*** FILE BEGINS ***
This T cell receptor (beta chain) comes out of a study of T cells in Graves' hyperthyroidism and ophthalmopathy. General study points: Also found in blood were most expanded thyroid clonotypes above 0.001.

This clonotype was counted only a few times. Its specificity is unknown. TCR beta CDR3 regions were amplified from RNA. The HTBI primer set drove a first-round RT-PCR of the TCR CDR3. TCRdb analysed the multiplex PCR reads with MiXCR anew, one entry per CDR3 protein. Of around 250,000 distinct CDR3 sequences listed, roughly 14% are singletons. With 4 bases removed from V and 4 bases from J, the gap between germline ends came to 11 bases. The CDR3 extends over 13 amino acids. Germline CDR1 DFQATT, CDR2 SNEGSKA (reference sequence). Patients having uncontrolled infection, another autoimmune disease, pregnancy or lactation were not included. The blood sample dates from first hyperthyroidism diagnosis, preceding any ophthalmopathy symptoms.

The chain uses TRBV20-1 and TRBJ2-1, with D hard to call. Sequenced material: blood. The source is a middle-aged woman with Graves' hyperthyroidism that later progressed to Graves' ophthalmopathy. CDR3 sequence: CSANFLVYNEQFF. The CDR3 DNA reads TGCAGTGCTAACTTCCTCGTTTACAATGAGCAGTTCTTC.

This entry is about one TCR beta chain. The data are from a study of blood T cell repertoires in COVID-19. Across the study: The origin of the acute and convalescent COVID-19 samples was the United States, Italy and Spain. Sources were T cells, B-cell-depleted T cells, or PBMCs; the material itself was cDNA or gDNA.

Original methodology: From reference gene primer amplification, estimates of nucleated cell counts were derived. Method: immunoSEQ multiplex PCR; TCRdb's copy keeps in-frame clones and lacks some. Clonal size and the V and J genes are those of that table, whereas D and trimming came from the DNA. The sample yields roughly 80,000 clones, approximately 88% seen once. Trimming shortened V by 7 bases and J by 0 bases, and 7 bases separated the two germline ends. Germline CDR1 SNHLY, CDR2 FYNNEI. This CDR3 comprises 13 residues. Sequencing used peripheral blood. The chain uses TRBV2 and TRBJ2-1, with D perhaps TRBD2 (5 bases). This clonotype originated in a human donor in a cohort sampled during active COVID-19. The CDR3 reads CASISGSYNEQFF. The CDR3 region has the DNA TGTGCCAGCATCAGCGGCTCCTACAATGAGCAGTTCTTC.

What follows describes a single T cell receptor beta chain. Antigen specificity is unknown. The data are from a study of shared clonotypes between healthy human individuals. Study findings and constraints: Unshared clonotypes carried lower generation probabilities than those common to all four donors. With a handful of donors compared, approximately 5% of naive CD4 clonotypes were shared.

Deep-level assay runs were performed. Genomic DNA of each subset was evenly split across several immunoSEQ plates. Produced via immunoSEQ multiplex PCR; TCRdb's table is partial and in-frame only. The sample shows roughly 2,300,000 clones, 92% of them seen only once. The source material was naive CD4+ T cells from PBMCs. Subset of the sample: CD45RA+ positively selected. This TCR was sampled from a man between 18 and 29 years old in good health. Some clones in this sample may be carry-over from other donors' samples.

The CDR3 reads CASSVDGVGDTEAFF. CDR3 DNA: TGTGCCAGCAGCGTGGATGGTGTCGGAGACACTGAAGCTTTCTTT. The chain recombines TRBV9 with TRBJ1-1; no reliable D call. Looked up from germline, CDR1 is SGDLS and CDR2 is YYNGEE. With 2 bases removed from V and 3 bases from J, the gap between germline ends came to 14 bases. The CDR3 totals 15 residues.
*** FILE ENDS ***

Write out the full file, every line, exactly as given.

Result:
This T cell receptor (beta chain) comes out of a study of T cells in Graves' hyperthyroidism and ophthalmopathy. General study points: Also found in blood were most expanded thyroid clonotypes above 0.001.

This clonotype was counted only a few times. Its specificity is unknown. TCR beta CDR3 regions were amplified from RNA. The HTBI primer set drove a first-round RT-PCR of the TCR CDR3. TCRdb analysed the multiplex PCR reads with MiXCR anew, one entry per CDR3 protein. Of around 250,000 distinct CDR3 sequences listed, roughly 14% are singletons. With 4 bases removed from V and 4 bases from J, the gap between germline ends came to 11 bases. The CDR3 extends over 13 amino acids. Germline CDR1 DFQATT, CDR2 SNEGSKA (reference sequence). Patients having uncontrolled infection, another autoimmune disease, pregnancy or lactation were not included. The blood sample dates from first hyperthyroidism diagnosis, preceding any ophthalmopathy symptoms.

The chain uses TRBV20-1 and TRBJ2-1, with D hard to call. Sequenced material: blood. The source is a middle-aged woman with Graves' hyperthyroidism that later progressed to Graves' ophthalmopathy. CDR3 sequence: CSANFLVYNEQFF. The CDR3 DNA reads TGCAGTGCTAACTTCCTCGTTTACAATGAGCAGTTCTTC.

This entry is about one TCR beta chain. The data are from a study of blood T cell repertoires in COVID-19. Across the study: The origin of the acute and convalescent COVID-19 samples was the United States, Italy and Spain. Sources were T cells, B-cell-depleted T cells, or PBMCs; the material itself was cDNA or gDNA.

Original methodology: From reference gene primer amplification, estimates of nucleated cell counts were derived. Method: immunoSEQ multiplex PCR; TCRdb's copy keeps in-frame clones and lacks some. Clonal size and the V and J genes are those of that table, whereas D and trimming came from the DNA. The sample yields roughly 80,000 clones, approximately 88% seen once. Trimming shortened V by 7 bases and J by 0 bases, and 7 bases separated the two germline ends. Germline CDR1 SNHLY, CDR2 FYNNEI. This CDR3 comprises 13 residues. Sequencing used peripheral blood. The chain uses TRBV2 and TRBJ2-1, with D perhaps TRBD2 (5 bases). This clonotype originated in a human donor in a cohort sampled during active COVID-19. The CDR3 reads CASISGSYNEQFF. The CDR3 region has the DNA TGTGCCAGCATCAGCGGCTCCTACAATGAGCAGTTCTTC.

What follows describes a single T cell receptor beta chain. Antigen specificity is unknown. The data are from a study of shared clonotypes between healthy human individuals. Study findings and constraints: Unshared clonotypes carried lower generation probabilities than those common to all four donors. With a handful of donors compared, approximately 5% of naive CD4 clonotypes were shared.

Deep-level assay runs were performed. Genomic DNA of each subset was evenly split across several immunoSEQ plates. Produced via immunoSEQ multiplex PCR; TCRdb's table is partial and in-frame only. The sample shows roughly 2,300,000 clones, 92% of them seen only once. The source material was naive CD4+ T cells from PBMCs. Subset of the sample: CD45RA+ positively selected. This TCR was sampled from a man between 18 and 29 years old in good health. Some clones in this sample may be carry-over from other donors' samples.

The CDR3 reads CASSVDGVGDTEAFF. CDR3 DNA: TGTGCCAGCAGCGTGGATGGTGTCGGAGACACTGAAGCTTTCTTT. The chain recombines TRBV9 with TRBJ1-1; no reliable D call. Looked up from germline, CDR1 is SGDLS and CDR2 is YYNGEE. With 2 bases removed from V and 3 bases from J, the gap between germline ends came to 14 bases. The CDR3 totals 15 residues.